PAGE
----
NO SKOOL LIKE THE OLD SKOOL

Life’s settled down a piece in the last week or so– the display for Bricktober has been packed into boxes ready to transport; I’ve stopped compulsively building just-one-more-Viper for the show; General Janvier has been edited and sent out into the wild; and I’ve started to turn my attention back to novels, and specifically, the search for an agent to represent Father Muerte and the Divine.

Hopefully, that means I’ll have a moment or two spare to update the blog on a more regular basis. Hopefully. But, in the meantime, I’ve guest-posted over at Andrew McKiernan’s place on the tools I use to write, and it’s made me realise: somehow, I’ve become old-fashioned!

Says the guy who’s remained with Blogger for going on 14 years……

GUEST POST: KEITH STEVENSON

Ladies and gentlemen, meet Keith Stevenson.

Keith is the man who gave Father Muerte his big break, debuting the Father’s first story, Father Muerte and the Theft, in Aurealis 29, and providing me with my first sequel opportunity by gently nudging me until I sent him Father Muerte & the Rain. Since then he’s gone on to found a series of excellently-produced publishing ventures including the Terra Incognita podcast; Dimension 6 electronic magazine and coeur de lion publishing, where he regularly produces brilliant tomes such as X6 and Anywhere But Earth. He’s an all-round science fiction good guy, bon vivant, editor, publisher and reviewer. You can find his bloggy goodness right here.

And damn good writer in his own right: His debut novel Horizonis now available as an ebook via Harper Collins. Which brings us to the very reason for this introduction: Today, Keith joins us to talk about charting future history as part of his Horizon blog tour.

Give his entrance a nice, warm hand:

 
Horizon — Futureshock: Charting the History of Tomorrow
 
I’d like to thank Lee for giving over some space on his blog for the Horizon Blog Tour.
 
Horizon is my debut science fiction novel published by Harper Voyager Impulse. It’s an SF thriller centred on a deep space exploration mission that goes very wrong, with repercussions for the future of all life on Earth.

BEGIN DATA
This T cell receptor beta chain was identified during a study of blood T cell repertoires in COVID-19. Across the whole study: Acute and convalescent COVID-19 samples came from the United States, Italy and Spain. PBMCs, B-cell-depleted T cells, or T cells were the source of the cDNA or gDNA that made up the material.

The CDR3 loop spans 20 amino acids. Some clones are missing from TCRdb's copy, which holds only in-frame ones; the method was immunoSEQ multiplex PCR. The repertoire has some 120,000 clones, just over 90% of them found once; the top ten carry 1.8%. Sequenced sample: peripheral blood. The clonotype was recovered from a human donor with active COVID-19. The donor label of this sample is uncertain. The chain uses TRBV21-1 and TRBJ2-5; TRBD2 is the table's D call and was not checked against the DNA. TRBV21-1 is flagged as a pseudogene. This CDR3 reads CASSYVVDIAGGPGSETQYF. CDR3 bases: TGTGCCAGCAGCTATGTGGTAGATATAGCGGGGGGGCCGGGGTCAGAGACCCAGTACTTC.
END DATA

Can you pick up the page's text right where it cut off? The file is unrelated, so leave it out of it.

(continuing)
While the main focus of the story is the tense drama that plays out between the crew in the cramped confines of the ship, a lot of the grunt work in good science fiction goes into imagining the world of the future and how future events shape characters and create a believable background.
 
The explorer ship Magellantakes off on its mission between sixty and eighty years from now and the ‘in-flight’ time is fifty-five years (from our perspective). I’ve been deliberately vague with the starting point of the timeline in case actual historical events trip me up. But the world of 2075 (assuming we are all still here) has been mapped out to some extent already.
 
Certainly, unless certain intransigent governments come to their senses, we will be facing a climate disaster by then. The UN predicts we will reach a population of 9.1 billion by 2050, with population peaking in 2070 at 9.4 billion, and the great majority of those extra billions will be born into the poorest nations. Food security will be a major issue as the planet struggles to feed those billions. In today’s world, already over a billion people are going hungry.
 
Certainly in the short- and medium-term, the problems we see emerging in the Middle East following the Arab Spring look set to continue. Ethnic tensions are also leading to fracturing borders across Europe and elsewhere. It is a tense time for the world right now and our geopolitical map is in flux. And yet we are also witnessing amazing advances in all areas of science.
 
So here are the elements I have to play with: climate change and environmental degradation, population growth and impact on infrastructure, racial tensions and war, technological development and advances — I took all these factors and pieced together a future history that maps out key events in the fifty or so years leading up to the point when Magellan launches from Earth on its mission of exploration:
 
No. of years before wake-up near Iota Pesei
Event
110
Nuclear bombardment of selected targets in the Middle East and Asia by the United States of America, Australia, and the United Kingdom.
109
War on Terror officially declared ‘at an end’.
107
Compact of Asian Peoples formed. Compact petitions for UN membership. United States of America exercises its veto.
104
Pro-EU factions win UK government in landslide election.
96
Significant shrinkage of polar icecaps recorded for the fifteenth successive year. Effect of rising sea levels felt worldwide.
94
Fuel-cell boom sees formation of the Union of Northern States to protect sensitive patents.